Ownership belongs to the person who first remembers to plan, then plans, and then follows through on every aspect of executing the plan and completing the task without reminders. We must trust the other person to "own" a task and to remedy any mistakes.
Learning to own and to delegate successfully can help you at work, as well. And it can help you be a successful working parent during the pandemic.
While we're both working remotely, my husband and I are trading off watching the kids every few hours. I take the morning to work uninterrupted and then assume full ownership of all-things-kid-related just after lunch. Which means he makes grilled-cheese sandwiches for five and I clean up. For us, that feels fair.
In a recent online survey I conducted of 100 households, I found that since March, there are 12 household tasks that have been causing the most daily tension. I've dubbed them the Dirty Dozen: laundry, dishes, groceries, buying home supplies, meals, cleaning, garbage, tidying up.
And if you're a parent, you can add things like home school to the mix, on top of your regular interactions with your kids. If these tasks were stressful before, now they are really tough, especially if only one person in your household is taking responsibility for most if not all of them, and especially if you're both also trying to be good employees.
Here is what you can do today: The Dirty Dozen are in heavy rotation, and no one person should be tasked to handle them all. At your nightly check-in, play Dirty Dozen Bingo. Cross off a square once you have discussed how to share the workload in a way that feels equitable and fair.
Time is our most important asset, especially when you're trying to work from home and parent. It can feel like "the space-time continuum is collapsing on us all," as my friend Kim said to me recently. You and your partner each only have 24 hours in a day and no one person should be tasked with an entire household and child-care load, especially if you're also trying to do your job.
As we continue to socially isolate, work remotely, and spend the majority of our time within close proximity of our roommates, family members, partners, and children, conflict can easily escalate if all members of your household aren't following the same rule book for how you spend your precious time.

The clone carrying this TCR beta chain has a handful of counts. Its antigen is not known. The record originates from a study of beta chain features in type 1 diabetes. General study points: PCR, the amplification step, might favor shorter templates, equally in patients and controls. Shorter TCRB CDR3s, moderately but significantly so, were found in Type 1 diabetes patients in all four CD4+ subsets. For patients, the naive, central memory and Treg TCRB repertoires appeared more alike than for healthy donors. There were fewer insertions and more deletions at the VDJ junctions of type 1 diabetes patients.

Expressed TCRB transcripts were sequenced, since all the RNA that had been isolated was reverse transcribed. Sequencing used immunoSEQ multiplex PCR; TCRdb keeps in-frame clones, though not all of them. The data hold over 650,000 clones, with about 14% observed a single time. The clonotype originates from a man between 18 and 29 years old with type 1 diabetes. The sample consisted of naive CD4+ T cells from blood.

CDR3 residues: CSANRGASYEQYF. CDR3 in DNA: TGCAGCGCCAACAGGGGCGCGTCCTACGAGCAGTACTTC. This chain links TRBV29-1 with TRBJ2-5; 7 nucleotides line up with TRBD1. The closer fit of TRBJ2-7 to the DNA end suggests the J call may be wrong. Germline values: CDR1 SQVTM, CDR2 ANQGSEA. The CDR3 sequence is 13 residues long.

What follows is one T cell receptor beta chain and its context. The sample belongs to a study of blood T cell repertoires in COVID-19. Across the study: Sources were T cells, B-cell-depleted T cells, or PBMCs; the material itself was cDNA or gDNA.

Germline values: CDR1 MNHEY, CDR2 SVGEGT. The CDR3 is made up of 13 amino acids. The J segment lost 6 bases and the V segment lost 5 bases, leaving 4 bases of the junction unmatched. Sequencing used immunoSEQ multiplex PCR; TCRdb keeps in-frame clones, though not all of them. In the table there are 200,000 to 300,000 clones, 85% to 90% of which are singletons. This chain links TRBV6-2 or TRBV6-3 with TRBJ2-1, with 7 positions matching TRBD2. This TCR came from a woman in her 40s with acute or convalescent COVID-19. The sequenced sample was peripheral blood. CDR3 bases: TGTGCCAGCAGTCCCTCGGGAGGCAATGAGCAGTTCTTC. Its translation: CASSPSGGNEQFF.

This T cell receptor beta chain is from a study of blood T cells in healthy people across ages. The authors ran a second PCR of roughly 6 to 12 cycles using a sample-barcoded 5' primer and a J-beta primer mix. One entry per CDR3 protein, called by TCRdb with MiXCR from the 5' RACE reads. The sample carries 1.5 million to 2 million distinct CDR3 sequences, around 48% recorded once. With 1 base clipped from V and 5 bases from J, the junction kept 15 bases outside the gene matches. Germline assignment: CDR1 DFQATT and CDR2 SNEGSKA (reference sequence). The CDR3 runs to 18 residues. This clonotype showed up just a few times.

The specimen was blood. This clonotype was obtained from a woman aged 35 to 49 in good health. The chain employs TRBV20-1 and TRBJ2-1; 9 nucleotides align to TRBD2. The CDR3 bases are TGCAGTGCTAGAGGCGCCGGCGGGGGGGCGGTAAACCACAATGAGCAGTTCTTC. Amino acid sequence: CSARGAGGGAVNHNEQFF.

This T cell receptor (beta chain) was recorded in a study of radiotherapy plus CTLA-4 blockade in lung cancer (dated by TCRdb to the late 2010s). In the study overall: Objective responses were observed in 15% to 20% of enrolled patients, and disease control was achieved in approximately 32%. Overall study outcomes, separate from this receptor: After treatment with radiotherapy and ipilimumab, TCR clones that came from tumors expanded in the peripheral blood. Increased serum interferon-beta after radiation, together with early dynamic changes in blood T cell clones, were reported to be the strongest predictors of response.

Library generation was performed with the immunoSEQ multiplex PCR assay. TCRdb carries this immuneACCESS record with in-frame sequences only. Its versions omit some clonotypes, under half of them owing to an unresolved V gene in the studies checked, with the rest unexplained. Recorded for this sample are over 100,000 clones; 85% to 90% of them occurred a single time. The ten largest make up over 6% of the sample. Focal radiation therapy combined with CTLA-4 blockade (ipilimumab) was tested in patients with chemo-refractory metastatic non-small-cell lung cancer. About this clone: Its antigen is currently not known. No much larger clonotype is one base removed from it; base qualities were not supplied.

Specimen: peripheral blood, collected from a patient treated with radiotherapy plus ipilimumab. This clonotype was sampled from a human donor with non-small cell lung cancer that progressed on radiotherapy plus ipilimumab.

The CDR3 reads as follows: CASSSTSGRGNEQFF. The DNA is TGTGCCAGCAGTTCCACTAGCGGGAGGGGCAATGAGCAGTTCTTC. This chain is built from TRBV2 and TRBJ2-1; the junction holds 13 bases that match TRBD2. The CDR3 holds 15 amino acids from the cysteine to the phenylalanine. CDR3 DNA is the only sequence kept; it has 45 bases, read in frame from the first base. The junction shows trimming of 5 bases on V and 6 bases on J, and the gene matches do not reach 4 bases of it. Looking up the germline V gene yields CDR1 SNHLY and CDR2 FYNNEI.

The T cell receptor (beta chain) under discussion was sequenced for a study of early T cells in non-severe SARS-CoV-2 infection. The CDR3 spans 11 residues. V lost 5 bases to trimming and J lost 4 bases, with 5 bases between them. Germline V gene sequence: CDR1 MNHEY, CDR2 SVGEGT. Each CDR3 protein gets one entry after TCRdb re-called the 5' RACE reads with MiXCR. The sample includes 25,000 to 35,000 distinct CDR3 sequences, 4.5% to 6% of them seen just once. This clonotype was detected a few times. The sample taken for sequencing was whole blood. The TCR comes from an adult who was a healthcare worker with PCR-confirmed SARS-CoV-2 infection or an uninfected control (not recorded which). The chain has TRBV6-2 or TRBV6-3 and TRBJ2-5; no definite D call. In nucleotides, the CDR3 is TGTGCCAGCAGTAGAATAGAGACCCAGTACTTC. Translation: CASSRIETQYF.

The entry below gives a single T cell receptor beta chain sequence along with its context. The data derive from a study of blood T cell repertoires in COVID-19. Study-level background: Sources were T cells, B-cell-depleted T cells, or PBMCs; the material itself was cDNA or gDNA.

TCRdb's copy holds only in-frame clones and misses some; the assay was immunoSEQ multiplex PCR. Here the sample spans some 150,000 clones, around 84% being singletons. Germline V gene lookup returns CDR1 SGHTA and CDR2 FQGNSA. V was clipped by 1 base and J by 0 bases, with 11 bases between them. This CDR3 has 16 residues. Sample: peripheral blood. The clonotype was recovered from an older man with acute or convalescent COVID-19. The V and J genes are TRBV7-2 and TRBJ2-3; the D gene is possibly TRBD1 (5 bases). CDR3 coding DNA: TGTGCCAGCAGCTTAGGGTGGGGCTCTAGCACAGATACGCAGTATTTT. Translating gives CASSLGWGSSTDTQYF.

This is why establishing and revisiting your values over how you spend that time is as important as ever.
If you haven't already, begin to think about what is really important to you in this new world we're all trying to navigate. Equally important for you to consider: What isn't important? What can you let go?
One couple I spoke to said that planning and preparing home-cooked meals has become a meaningful connection point for their family of four. Another couple said the direct opposite, that the time it was taking to create a home-cooked breakfast and lunch was becoming a stress point. So they instituted a new family rule everyone cooks for themselves for breakfast and lunch and then they sit down as a family for dinner, alternating who is responsible for planning and getting that meal to the table.
There is no one right answer. Figuring out what's right for you and your family though is worth the effort.
What you can do today: Save yourself from burnout and yielding to external pressure by making intentional choices that best serve your household about how to use your valuable time, money, and resources.
Video by Courtney Stith
Eve Rodsky is the New York Times bestselling author of "Fair Play: A Game-Changing Solution for When You Have Too Much to Do (and More Life to Live)." In her work with hundreds of families over a decade, in foundation management at J.P. Morgan and the consulting firm she founded, Philanthropy Advisory Group, she realized that her expertise in family mediation, strategy, and organizational management could be applied to a problem closer to home, and developed a system for couples seeking balance, efficiency, and peace in their home. Rodsky was born and raised by a single mom in New York City and now lives in Los Angeles with her husband and their three children.